This is Wayback Wednesday, your midweek blast from the past! In this feature, we dig into the archives, look back at the history of basketball gaming, and indulge in some nostalgia. Check in every Wednesday for retrospectives and other features on older versions of NBA Live, NBA 2K, and old school basketball video games in general. You’ll also find old NLSC editorials re-published with added commentary, and other flashback content. This week, I’m taking a look back at the unused retro files in NBA 2K11.
For as long as we’ve been tinkering with basketball video games and poking around in their files, we’ve been discovering unused assets and leftover data from cut content. It’s always fun to discover such content, speculate on what might have been, and in some cases put those assets to use in mods. Examples include custom coach faces in NBA Live 2004, which would appear to be remnants of a scrapped custom team feature, and the leftover retro team player data in the PC version of NBA Live 08, which hints at the original plans for the game’s bonus content.
The latter example is particularly interesting because of the history of retro content in basketball video games. NBA Live and NBA 2K had both featured Legends and All-Decade teams in some capacity, but it wasn’t until NBA 2K11 that we saw full retro teams as part of The Jordan Challenge. However, digging through the game’s files reveals that even more content may have been planned. Let’s take a look back…way back…
Let’s begin with player faces. There are several faces that aren’t utilised by the game, but were nevertheless included. Hokupguy diligently combed through all the files, and created a list of players whose faces were among the unused assets on the disc. There are a few players who were only a couple of years removed from the league, such as Rasheed Wallace, Steve Francis, Bruce Bowen, and Antoine Walker. That isn’t too surprising, as you can also find players such as Stephon Marbury hidden in the roster. Presumably, players like Marbury were left in just in case they returned to the NBA. The unused faces may have also been in case those players needed to be re-added.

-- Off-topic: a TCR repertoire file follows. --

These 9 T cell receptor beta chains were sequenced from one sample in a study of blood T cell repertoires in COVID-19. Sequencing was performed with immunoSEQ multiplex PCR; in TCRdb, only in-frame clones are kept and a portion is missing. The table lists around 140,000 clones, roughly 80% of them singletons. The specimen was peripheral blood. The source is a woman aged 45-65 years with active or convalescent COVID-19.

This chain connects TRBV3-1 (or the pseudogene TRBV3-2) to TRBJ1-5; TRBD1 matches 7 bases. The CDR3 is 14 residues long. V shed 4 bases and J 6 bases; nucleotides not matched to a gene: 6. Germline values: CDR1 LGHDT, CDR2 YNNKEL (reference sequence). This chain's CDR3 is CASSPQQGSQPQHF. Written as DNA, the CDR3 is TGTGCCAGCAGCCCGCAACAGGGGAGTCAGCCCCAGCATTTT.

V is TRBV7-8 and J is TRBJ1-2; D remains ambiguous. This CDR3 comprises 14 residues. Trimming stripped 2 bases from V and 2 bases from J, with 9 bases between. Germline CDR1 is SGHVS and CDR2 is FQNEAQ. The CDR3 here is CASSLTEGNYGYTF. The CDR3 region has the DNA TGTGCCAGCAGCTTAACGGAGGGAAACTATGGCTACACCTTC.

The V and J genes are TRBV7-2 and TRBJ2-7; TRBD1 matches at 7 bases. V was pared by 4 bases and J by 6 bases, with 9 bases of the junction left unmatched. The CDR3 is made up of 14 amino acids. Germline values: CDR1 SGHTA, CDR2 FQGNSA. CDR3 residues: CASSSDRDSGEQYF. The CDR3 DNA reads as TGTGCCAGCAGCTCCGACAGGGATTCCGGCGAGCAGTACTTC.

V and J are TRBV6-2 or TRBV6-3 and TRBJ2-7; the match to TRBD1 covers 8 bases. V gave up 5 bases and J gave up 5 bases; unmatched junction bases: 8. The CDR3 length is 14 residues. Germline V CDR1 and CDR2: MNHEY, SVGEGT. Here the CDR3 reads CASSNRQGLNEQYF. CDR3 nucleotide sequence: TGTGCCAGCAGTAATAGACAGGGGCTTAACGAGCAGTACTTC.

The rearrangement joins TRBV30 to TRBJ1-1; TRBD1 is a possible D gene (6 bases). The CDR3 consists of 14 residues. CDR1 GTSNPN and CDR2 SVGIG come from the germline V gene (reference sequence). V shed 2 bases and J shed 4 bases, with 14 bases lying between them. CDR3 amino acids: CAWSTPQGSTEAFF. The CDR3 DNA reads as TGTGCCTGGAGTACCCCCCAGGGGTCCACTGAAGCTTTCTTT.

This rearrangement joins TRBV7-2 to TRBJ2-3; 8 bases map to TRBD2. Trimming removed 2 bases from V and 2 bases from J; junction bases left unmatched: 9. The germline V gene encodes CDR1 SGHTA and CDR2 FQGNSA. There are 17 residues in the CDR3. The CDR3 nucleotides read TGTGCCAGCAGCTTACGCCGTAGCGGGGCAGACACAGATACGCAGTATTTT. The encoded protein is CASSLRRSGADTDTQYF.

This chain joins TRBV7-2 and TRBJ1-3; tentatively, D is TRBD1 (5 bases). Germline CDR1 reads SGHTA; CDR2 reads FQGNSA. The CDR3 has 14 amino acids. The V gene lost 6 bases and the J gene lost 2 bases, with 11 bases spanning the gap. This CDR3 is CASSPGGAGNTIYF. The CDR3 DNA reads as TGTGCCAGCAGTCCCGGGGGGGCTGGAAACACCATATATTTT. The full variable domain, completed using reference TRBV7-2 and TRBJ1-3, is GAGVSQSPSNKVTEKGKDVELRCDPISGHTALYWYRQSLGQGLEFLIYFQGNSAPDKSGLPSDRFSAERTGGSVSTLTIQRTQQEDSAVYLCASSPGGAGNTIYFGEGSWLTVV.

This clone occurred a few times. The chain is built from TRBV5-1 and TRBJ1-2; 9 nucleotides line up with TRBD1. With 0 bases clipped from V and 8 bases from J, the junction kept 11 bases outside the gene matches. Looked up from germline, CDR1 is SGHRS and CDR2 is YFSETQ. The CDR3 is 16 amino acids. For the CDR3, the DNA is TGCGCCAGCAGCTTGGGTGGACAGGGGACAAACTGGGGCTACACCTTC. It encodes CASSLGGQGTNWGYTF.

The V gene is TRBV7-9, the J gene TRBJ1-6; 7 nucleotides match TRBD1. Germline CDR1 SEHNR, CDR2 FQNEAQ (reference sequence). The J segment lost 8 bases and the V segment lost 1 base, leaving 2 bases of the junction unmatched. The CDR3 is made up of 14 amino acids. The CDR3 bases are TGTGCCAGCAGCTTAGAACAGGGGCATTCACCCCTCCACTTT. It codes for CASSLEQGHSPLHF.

More surprising is the presence of players from the 60s and 70s, such as Bill Russell, Wilt Chamberlain, Bob Cousy, and Rick Barry. There are two faces for Julius Erving: a young one with a big afro, representing his look in the 70s, and an older one from the 80s. Players from the 90s who retired in the early 2000s, such as Tim Hardaway and Larry Johnson, can also be found. There are even a couple of players that are notably missing from the rosters for The Jordan Challenge, such as Kevin Duckworth (92 Blazers) and Bill Walton (86 Celtics). You can even find younger versions of Shaquille O’Neal and Jason Kidd, and an alternate older Clyde Drexler face.
Most of these unused files have a portrait in addition to a face texture. Unfortunately, a vast majority of them can’t be used as-is, because they lack proper arm textures. Most of the players have very dark-skinned arm textures, which is appropriate for some faces but is generally mismatched. Other players do have correct arm textures, in some cases complete with their tattoos. A handful of players, including Wes Unseld and Drazen Petrovic, have portraits but no face or arm textures. Of course, even in this incomplete state, the unused files gave modders a starting point to work from, and a CF ID to ensure compatibility with different rosters. That made them quite useful.
While we never want to look a gift horse in the mouth when it comes to unused retro files that are handy for modding, their presence still raises the question of why they were included. Players like Walton and Duckworth can be explained as being cut when they couldn’t be licensed for The Jordan Challenge, but that doesn’t account for most of the unused faces. For that, we have to look back to NBA 2K10, and the All-Decade teams. Most of the unused retro faces in NBA 2K11 – including the different versions of Shaq, Kidd, Drexler, and Dr J – were players on those squads. The All-Decade teams were subsequently removed in favour of the Jordan Challenge content.